“Just what is it that superintendents do?” is a question I am asked a lot by my kids as I try to explain to them what it is exactly I do. I have also written before the job looks quite different district-to-district, person-to-person, and like many professions, there are many ways of doing the job right. There are the very public parts of the job including running the daily operations and working with the elected Board of Education. Then there are the other tasks — we all have them in our jobs — items that aren’t bulleted points in a resume, but are often the very best part of the job even if they do take up a lot of time.
The superintendency is such a wonderful role and for many reasons. Here are just five of the things I get to do that, for me, make it such a great job:
Taxiing Guest Speakers – On a fairly regular basis we have speakers who present to staff, parents or students in our district. Quite often I get to pick them up or drop them off at the airport. While everyone can listen to the speaker and maybe have their questions answered, I get to have 30-60 minutes of one-on-one time with an amazing thinker. So, whether that is talking with cultural anthropologist, Jennifer James, about US politics or with self-regulation guru, Stuart Shanker, about the effects of video games on our kids, it is such a treat.
Greeter of Principals for a Day – Most of our elementary schools have a student who is”Principal for a Day” at some point during the year. It is an opportunity for a student to make some one-day rules in the school and get a sense of what it’s like to be “the boss”. Part of the culture in our district is that the Principal for a Day comes to the district board office to meet with the superintendent. I give them a small gift and a set of business cards. I also enjoy the 10-15 minutes I get to talk with them. While I spend a fair bit of time in classrooms, these interactions are some of the only sustained one-on-one time I have with younger students, and I hear some great insights about our schools, what students are learning and what they value. And, yes, they are each a sample size of one and they keep the work real.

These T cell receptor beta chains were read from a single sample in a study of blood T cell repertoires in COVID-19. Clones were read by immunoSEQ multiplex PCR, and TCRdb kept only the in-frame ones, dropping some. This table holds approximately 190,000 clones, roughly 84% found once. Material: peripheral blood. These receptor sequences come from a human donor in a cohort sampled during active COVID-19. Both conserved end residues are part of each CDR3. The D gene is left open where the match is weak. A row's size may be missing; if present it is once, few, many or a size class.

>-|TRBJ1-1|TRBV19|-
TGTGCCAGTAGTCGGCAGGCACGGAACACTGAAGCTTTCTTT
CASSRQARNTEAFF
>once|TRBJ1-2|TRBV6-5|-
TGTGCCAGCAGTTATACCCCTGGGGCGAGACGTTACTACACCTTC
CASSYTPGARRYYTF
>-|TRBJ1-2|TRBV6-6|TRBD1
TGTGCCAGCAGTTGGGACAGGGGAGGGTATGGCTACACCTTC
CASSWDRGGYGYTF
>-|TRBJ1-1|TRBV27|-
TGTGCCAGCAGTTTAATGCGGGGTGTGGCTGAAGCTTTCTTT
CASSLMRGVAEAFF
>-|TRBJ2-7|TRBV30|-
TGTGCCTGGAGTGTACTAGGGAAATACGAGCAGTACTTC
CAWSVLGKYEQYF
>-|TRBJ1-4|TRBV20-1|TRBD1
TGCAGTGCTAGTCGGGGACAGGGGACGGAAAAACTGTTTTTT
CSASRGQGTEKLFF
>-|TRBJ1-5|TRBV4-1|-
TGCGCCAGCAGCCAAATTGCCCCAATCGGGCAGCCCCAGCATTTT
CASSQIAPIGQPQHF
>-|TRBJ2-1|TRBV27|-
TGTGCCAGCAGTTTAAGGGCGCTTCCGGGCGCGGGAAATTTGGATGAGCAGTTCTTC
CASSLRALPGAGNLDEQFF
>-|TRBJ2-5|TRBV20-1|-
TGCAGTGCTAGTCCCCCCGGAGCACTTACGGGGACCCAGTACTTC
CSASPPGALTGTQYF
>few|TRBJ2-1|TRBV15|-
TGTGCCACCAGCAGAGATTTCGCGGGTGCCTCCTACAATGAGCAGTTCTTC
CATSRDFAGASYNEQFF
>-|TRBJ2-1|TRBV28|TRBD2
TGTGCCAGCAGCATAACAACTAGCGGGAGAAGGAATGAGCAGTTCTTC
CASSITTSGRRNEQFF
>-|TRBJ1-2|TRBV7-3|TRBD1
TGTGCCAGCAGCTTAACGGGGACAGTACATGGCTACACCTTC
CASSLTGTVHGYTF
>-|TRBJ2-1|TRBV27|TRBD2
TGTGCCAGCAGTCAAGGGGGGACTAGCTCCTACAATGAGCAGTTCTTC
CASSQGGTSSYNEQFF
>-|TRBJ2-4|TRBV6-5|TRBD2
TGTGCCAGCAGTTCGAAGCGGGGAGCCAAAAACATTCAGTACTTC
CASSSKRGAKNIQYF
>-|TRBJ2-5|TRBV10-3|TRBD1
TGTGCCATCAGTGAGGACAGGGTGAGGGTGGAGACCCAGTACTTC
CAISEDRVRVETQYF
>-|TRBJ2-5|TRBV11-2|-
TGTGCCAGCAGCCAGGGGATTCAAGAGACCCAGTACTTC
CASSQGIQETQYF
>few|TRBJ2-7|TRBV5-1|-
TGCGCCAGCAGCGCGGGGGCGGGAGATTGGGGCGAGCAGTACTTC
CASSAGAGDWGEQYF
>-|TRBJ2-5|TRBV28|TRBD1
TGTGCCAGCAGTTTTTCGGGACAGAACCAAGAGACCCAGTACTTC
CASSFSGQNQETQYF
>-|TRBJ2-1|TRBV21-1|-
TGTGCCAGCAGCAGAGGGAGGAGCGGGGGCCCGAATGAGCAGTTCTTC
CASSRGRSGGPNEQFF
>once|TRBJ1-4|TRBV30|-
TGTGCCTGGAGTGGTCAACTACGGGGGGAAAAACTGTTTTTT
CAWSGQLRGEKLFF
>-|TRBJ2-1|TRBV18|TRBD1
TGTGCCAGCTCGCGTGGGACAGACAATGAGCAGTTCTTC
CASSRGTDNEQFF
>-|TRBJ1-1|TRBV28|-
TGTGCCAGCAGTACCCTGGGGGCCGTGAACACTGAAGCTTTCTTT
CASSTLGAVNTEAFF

Graduation Dinner Guest – Every year, I make an effort to go to each high school’s graduation dinner. I love graduation. I think it is great that I have gone to at least one high school graduation for the past 22 years; first as a Grade 12 student and then in a variety of roles leading up to and including the superintendency. I love the excitement of the students, the pride of the families and now, over time, the changes in what people do and say at the events, like how they dress and how the events are organized. I find graduations are the reflection of communities; ours are all different and all reflective of the communities in which the schools are located. For me, it is always special and a way to connect with all graduating students and families on their biggest night of the year.
School Traveller – There are very few people who spend time in all our schools — I am one of them. This Fall, I have been in just over half our schools and will be in the others soon. It is so great to see what is happening at one school and connect that work to another. There is amazing work and vibe in our classrooms, and I can help be the connector of this work between our teachers and schools. I get to see students of all ages — again a pretty special opportunity.
Receiver of Good News – Okay, sometimes I am the receiver of challenges, but I also receive a lot of amazing emails; emails from parents who want to be sure someone knows the difference a teacher has made for their child. I receive emails about principals who went above and beyond to help a student get the courses they wanted, and emails that celebrate the amazing learning culture created in our schools. In education, it is often not apparent to us if we are really making a difference, but I do get to hear many of the stories first hand — either with notes sent directly to me or very often cc’d in an email about just something that someone thought the superintendent should know.
It is easy to find the challenges in our jobs, but in mine, it is easy to find the many great joys. I am curious to know what unique tasks people have or do that bring them similar happiness.